Referenced by
Citing PatentFiling datePublication dateApplicantTitle
US3993018 *Nov 12, 1975Nov 23, 1976International Business Machines CorporationCentrifugal support for workpieces
US4010892 *Jul 14, 1975Mar 8, 1977Micromedic Systems, Inc.Centrifuge equipment and analytical system using it
US4110594 *Dec 13, 1976Aug 29, 1978International Business Machines CorporationPattern mask generating method and apparatus
US4317427 *Jun 30, 1980Mar 2, 1982Rca CorporationCarrier for rotatably holding kinescope faceplate during processing
US4385083 *Aug 25, 1980May 24, 1983Applied Magnetics CorporationApparatus and method for forming a thin film of coating material on a substrate having a vacuum applied to the edge thereof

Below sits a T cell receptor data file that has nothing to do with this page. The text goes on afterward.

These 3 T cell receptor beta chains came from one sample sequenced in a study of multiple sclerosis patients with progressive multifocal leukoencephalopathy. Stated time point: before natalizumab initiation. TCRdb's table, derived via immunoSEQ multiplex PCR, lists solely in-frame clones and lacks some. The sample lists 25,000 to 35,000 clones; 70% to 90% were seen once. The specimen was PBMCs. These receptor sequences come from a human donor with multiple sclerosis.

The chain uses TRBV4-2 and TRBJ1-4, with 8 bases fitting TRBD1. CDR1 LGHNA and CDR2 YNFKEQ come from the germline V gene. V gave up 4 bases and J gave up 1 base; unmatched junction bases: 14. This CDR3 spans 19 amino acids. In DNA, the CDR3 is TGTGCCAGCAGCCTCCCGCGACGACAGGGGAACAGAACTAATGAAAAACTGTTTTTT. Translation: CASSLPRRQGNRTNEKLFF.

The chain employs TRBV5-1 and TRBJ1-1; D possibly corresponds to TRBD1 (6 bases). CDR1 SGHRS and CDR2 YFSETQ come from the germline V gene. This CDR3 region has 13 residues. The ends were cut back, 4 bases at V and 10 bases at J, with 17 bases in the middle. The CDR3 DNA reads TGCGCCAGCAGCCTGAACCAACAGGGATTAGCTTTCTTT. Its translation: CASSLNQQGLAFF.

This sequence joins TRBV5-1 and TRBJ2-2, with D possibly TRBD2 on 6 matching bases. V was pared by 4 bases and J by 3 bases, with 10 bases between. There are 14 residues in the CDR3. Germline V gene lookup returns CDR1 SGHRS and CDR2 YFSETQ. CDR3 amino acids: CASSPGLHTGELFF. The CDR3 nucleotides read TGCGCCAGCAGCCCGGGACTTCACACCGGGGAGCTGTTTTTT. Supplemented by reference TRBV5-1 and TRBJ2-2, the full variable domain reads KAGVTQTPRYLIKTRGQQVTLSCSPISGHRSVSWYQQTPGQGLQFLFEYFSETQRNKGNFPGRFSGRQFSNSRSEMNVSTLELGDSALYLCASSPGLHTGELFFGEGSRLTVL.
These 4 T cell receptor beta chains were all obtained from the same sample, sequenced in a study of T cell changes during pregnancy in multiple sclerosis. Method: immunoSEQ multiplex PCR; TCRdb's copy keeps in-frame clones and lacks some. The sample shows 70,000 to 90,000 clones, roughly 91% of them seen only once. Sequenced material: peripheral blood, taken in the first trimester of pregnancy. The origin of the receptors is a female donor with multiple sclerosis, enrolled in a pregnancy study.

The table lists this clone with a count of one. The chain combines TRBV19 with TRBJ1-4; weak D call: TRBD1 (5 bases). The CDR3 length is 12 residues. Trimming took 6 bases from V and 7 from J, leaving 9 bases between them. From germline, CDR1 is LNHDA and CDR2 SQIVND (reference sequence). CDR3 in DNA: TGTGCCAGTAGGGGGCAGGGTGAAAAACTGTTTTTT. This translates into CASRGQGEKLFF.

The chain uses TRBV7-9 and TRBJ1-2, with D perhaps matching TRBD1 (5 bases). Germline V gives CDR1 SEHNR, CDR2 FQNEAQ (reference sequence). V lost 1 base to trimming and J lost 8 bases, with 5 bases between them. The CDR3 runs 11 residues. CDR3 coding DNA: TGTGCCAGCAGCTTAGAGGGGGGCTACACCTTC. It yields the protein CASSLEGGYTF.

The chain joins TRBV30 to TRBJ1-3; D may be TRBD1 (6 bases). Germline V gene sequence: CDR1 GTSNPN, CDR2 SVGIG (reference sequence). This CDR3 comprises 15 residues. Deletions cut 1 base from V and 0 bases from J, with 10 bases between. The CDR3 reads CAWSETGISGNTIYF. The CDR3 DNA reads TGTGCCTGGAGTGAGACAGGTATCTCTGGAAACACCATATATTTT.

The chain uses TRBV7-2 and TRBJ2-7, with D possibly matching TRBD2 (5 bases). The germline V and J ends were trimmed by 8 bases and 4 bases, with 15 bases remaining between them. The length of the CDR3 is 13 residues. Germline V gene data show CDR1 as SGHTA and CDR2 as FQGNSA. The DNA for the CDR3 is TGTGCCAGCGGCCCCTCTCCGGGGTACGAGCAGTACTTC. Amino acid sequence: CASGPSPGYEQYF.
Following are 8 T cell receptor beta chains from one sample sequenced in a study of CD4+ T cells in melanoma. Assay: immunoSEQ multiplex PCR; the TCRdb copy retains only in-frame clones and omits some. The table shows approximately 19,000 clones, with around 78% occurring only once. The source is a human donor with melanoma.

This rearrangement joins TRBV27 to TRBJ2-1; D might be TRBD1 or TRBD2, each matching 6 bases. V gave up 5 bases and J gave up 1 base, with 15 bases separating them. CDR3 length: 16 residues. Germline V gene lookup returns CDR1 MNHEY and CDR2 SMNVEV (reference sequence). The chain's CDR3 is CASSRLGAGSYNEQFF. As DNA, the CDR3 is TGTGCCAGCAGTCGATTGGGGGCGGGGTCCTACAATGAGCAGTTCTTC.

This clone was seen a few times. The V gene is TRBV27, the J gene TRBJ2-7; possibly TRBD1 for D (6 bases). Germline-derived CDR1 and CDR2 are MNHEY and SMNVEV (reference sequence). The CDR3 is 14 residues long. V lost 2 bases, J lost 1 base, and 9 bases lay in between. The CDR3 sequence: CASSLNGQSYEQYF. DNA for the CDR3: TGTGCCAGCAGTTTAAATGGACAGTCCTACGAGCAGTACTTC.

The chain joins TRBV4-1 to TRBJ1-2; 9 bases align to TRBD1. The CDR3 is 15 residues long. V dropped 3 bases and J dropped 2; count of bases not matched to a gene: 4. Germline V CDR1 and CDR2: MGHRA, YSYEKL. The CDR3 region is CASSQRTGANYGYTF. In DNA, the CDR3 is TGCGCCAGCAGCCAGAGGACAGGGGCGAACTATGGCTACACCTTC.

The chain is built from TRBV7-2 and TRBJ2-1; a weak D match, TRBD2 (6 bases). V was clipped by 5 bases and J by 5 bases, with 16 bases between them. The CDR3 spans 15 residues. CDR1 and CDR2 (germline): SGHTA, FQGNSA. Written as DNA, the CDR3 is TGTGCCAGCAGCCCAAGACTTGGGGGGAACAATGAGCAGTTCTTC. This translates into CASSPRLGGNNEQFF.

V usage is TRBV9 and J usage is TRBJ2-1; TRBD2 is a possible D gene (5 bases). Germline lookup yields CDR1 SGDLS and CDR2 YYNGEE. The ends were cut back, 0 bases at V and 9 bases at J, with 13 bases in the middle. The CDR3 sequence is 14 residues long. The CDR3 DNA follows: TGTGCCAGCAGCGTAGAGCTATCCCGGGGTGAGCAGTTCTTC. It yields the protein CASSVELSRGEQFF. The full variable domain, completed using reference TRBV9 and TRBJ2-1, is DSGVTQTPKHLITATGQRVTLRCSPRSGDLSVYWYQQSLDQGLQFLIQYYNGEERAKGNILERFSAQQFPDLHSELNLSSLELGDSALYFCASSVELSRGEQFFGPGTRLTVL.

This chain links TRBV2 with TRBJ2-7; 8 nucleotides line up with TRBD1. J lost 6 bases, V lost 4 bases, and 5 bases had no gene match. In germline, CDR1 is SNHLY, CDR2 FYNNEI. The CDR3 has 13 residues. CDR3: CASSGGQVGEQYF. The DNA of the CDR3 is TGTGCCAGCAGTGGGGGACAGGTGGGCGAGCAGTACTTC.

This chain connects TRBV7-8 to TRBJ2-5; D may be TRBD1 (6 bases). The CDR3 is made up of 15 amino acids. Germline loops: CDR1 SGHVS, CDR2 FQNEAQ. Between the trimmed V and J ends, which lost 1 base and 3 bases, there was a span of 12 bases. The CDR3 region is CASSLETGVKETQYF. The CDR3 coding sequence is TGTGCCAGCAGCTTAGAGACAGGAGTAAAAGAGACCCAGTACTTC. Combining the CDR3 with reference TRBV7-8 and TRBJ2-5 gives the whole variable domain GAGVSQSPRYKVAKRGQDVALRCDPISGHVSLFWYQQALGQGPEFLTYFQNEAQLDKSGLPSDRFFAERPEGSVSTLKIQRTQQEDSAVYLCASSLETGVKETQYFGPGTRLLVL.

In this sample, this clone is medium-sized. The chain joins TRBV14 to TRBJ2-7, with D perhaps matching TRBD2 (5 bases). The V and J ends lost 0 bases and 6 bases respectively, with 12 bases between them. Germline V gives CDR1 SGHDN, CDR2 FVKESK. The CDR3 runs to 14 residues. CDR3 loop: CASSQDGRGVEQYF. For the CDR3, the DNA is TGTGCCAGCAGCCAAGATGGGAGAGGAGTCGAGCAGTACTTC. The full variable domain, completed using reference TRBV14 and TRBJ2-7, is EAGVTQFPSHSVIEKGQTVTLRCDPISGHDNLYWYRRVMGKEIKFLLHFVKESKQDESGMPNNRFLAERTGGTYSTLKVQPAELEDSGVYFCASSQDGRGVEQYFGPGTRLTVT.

US4449966 *Jul 19, 1982May 22, 1984Beckman Instruments, Inc.Centrifuge rotor balancing bosses
US4671940 *May 30, 1986Jun 9, 1987Abbott LaboratoriesFor chemical testing
US4865810 *Sep 21, 1987Sep 12, 1989Kis Photo IndustrieSpectrophotometric analysis
US5205867 *Mar 14, 1991Apr 27, 1993At&T Bell LaboratoriesSpin coating apparatus having a horizontally linearly movable wafer holder
US5272118 *Nov 30, 1992Dec 21, 1993At&T Bell LaboratoriesPhotolithographic masking process
US5376267 *Aug 11, 1993Dec 27, 1994Wescor, Inc.Cytocentrifuge rotor for cytocentrifugation devices
US5462600 *Apr 7, 1994Oct 31, 1995Compaq Computer CorporationApparatus for film coated passivation of ink channels in ink jet printhead
US5506034 *Apr 25, 1994Apr 9, 1996Compaq Computer CorporationWorkpiece manufactured by a film coated passivation process
US6391264 *Feb 11, 1999May 21, 2002Careside, Inc.Cartridge-based analytical instrument with rotor balance and cartridge lock/eject system
US6531095 *Feb 11, 1999Mar 11, 2003Careside, Inc.Cartridge-based analytical instrument with optical detector
US6635007Jul 17, 2001Oct 21, 2003Thermo Iec, Inc.Method and apparatus for detecting and controlling imbalance conditions in a centrifuge system